* Nike criticised Global Exchange for its press release based on an April 23 account of the strike printed in the Jakarta Post. Thuyen Nguyen, whose accounts of Nike labor abuses in Vietnam were widely reported by the media last month, has observed that Nike was always quick to try to discredit his reports by quibbling over details while ignoring the well-substantiated larger picture of abuse.


We invite you and your local solidarity committee, peace and justice group, union local or other organization to ORGANIZE LEAFLETING AT A STORE SELLING NIKE PRODUCTS IN YOUR COMMUNITY. Campaign for Labor Rights provides the following materials to help local activists:

A frequently updated Nike action packet is available in hard copy ($3 to $5 donation requested) and free via email. To receive a copy, contact us at clr@igc.apc.org or (541) 344-5410.

The Campaign for Labor Rights newsletter. Send $35.00 to Campaign for Labor Rights, 1247 "E" Street SE, Washington, DC 20003. To receive a sample copy, send your postal address to clr@igc.apc.org or 541-344-5410. We rely on subscriptions to help us provide our many services. Please join!

To receive our email Labor Alerts, send an email to clr@igc.apc.org with "labor alerts -- Nike campaign" or "labor alerts -- all campaigns" in the subject line.

Campaign for Labor Rights web site at http://www.compugraph.com/clr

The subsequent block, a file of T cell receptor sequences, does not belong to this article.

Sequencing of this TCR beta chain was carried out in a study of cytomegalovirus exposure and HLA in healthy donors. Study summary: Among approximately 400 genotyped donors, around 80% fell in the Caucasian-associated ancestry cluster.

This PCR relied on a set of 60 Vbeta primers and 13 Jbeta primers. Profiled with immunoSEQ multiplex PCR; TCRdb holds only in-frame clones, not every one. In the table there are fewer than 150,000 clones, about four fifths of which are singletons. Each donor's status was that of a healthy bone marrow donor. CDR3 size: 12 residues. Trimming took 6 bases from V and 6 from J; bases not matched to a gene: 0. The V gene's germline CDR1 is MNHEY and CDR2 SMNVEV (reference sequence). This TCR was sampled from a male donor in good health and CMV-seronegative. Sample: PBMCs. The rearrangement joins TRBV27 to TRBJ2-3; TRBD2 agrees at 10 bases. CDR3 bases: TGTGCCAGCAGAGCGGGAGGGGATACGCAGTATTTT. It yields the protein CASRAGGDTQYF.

The Campaign for Labor Rights Nike Document Library is available by email. To receive any or all of the following, send an email to clr@igc.apc.org and specify your request: * Two columns by Bob Herbert of the New York Times, based on Thuyen Nguyen's report when he returned from an inspection tour of Nike's factories in Vietnam: "Brutality in Vietnam" (March 28, 1997) and "Nike's Boot Camps" (March 31, 1997). * November 3, 1996 article in the Washington Post, written by Australian scholar Anita Chan, describes shoe factories in China -- producing for Nike and other companies -- which utilize a military type of worker control. * A March, 1997 article by by San Fracisco Examiner reporter Stephanie Salter which appeared elsewhere when her own paper refused to print it. "Up Against the Swoosh" tells the author's anguish at being torn between her children's desire to have overhyped products and her knowledge of Nike's exploitation and excesses. * A story in The Sydney (Australia) Morning Herald on April 4, 1997 which reports on a new study detailing the systematic brutalizing of young female employees at Nike factories in West Java, Indonesia. * An April 5, 1997 column by Detroit Free Press sportswriter Mitch Albom, exposing the hypocrisy of Nike's advertising. * The complete text of the Presidential task force agreement on sweatshop issues, including the principles for monitoring. * A analysis of the Presidential task force agreement on sweatshop issues from the Campaign for Labor Rights newsletter published in May of 1997. Following the article is a sample letter to Clinton, asking him to pressure the apparel industry representatives on the task force to pay a living wage. * A compilaton of news stories about protests by workers in April, 1997 at Nike factories in Indonesia and Vietnam.